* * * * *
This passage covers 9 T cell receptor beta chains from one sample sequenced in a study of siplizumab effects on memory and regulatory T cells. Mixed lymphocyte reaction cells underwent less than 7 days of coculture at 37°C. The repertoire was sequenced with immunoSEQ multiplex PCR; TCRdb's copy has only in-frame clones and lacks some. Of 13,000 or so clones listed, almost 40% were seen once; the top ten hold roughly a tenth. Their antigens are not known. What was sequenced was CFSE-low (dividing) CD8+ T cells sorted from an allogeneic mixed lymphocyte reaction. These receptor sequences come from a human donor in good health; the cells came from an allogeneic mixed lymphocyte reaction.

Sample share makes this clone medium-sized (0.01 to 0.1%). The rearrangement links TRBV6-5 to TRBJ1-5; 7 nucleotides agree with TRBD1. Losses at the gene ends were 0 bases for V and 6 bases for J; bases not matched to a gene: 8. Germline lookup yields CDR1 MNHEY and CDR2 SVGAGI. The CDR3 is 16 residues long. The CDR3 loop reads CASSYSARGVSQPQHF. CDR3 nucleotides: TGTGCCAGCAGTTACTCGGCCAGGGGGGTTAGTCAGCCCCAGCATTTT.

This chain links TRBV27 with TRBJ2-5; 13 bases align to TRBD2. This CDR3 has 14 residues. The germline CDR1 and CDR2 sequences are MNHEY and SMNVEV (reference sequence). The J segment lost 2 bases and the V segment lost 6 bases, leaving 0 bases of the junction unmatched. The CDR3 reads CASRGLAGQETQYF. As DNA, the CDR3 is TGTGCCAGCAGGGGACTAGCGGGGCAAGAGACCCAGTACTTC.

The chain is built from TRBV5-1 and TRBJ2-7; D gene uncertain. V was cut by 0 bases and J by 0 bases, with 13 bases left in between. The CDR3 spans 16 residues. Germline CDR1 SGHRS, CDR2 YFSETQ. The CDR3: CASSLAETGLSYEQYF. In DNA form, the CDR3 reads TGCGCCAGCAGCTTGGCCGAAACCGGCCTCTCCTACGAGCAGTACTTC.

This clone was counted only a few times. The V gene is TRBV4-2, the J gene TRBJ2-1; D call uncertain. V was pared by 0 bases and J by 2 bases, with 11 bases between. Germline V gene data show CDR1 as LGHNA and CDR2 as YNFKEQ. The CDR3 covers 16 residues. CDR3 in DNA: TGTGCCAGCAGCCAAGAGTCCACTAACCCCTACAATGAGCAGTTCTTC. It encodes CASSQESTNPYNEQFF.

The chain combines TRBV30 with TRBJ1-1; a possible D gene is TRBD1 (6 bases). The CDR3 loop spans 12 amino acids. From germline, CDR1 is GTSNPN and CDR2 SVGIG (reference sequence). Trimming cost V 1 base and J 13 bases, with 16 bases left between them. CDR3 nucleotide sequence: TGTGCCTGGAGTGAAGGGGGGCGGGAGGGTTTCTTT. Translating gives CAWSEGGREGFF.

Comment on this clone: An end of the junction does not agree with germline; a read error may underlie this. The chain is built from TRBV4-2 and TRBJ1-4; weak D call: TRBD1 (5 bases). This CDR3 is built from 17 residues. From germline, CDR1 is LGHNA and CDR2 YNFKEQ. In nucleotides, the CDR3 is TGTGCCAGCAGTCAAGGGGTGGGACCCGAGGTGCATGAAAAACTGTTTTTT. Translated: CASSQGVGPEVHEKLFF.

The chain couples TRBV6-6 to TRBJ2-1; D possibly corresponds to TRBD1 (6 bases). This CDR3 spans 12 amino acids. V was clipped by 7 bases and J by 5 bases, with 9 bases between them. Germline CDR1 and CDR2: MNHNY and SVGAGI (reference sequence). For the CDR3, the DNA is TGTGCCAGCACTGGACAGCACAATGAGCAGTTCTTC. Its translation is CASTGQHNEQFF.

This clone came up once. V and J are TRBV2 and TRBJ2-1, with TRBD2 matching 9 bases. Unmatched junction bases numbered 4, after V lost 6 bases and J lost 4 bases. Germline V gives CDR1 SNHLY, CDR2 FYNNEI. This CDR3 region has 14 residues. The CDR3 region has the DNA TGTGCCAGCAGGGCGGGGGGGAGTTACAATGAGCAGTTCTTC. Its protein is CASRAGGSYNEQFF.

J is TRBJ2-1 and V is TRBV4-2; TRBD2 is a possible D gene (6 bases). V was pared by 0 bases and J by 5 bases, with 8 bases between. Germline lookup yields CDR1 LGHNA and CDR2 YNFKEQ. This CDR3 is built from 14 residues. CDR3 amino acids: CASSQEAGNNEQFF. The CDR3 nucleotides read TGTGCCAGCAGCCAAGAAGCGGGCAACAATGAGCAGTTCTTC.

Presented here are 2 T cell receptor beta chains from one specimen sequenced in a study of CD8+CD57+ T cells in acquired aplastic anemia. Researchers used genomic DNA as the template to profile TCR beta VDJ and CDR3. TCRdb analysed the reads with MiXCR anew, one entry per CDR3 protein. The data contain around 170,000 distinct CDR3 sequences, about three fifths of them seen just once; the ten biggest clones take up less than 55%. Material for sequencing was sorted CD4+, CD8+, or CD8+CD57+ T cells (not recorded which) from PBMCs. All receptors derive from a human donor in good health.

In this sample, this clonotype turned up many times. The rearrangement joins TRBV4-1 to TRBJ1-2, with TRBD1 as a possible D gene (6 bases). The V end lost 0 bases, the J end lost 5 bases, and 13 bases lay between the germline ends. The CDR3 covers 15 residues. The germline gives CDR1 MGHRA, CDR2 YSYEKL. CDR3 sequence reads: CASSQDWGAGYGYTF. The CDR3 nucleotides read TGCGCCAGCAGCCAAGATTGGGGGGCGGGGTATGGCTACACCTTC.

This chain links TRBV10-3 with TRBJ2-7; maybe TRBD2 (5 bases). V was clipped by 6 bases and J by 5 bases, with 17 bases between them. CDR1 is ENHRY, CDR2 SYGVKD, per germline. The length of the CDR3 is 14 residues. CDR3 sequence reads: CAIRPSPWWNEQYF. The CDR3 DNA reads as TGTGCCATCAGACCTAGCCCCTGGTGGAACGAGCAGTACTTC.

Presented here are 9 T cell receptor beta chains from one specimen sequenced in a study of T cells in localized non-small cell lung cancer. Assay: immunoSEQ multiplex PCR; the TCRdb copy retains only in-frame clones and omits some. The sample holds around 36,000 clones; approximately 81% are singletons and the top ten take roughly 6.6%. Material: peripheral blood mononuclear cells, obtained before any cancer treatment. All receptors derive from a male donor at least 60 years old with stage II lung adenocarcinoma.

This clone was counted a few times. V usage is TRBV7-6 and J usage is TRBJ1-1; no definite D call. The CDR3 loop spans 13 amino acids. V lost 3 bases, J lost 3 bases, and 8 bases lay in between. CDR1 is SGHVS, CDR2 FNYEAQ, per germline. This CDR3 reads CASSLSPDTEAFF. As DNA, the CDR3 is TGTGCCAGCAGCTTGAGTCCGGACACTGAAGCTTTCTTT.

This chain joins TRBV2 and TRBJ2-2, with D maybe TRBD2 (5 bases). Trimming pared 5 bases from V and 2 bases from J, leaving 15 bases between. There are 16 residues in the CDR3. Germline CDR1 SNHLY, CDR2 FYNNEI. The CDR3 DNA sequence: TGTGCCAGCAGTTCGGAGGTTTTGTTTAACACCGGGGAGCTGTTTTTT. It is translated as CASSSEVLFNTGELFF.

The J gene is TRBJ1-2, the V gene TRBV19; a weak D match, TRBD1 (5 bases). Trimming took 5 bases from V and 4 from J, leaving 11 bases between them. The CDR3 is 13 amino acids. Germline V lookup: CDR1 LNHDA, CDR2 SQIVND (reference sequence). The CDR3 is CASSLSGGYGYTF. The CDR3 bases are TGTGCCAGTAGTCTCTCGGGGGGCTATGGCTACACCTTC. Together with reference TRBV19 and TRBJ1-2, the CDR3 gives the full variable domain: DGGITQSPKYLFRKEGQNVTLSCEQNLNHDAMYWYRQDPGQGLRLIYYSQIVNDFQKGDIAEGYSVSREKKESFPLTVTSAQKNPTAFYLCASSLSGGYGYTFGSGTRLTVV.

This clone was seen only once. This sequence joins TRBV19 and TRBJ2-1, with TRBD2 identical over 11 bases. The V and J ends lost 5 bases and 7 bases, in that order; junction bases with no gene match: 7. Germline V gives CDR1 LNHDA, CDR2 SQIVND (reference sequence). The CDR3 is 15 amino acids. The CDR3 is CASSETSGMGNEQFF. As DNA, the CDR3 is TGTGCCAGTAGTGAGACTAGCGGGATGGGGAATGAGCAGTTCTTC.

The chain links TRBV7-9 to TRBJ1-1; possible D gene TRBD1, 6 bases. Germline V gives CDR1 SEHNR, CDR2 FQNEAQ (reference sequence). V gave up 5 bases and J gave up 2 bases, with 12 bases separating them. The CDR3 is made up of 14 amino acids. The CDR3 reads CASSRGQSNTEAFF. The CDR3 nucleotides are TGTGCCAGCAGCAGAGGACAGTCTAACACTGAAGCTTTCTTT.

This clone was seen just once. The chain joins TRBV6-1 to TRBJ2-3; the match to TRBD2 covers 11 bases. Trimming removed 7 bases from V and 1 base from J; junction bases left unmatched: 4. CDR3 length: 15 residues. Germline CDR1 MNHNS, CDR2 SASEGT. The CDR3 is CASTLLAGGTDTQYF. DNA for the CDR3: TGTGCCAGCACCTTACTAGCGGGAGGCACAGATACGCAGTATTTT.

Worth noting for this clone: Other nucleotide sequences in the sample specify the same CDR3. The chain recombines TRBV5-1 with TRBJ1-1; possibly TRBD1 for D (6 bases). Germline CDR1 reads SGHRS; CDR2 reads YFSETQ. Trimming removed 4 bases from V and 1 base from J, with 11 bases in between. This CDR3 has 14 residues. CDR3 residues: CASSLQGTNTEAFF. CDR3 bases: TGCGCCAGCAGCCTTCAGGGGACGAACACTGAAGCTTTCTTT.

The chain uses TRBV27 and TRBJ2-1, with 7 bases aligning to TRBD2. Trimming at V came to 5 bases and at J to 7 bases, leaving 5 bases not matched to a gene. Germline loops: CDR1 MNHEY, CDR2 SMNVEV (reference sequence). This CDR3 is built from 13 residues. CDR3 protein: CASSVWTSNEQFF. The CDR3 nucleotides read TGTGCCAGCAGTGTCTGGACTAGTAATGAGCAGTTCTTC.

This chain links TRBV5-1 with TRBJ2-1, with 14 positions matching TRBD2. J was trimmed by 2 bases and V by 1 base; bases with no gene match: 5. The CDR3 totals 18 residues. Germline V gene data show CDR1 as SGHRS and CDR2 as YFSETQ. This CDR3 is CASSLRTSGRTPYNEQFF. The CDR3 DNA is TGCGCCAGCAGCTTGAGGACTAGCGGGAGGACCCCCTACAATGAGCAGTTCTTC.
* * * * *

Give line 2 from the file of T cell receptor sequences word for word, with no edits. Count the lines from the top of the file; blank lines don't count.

Sample share makes this clone medium-sized (0.01 to 0.1%). The rearrangement links TRBV6-5 to TRBJ1-5; 7 nucleotides agree with TRBD1. Losses at the gene ends were 0 bases for V and 6 bases for J; bases not matched to a gene: 8. Germline lookup yields CDR1 MNHEY and CDR2 SVGAGI. The CDR3 is 16 residues long. The CDR3 loop reads CASSYSARGVSQPQHF. CDR3 nucleotides: TGTGCCAGCAGTTACTCGGCCAGGGGGGTTAGTCAGCCCCAGCATTTT.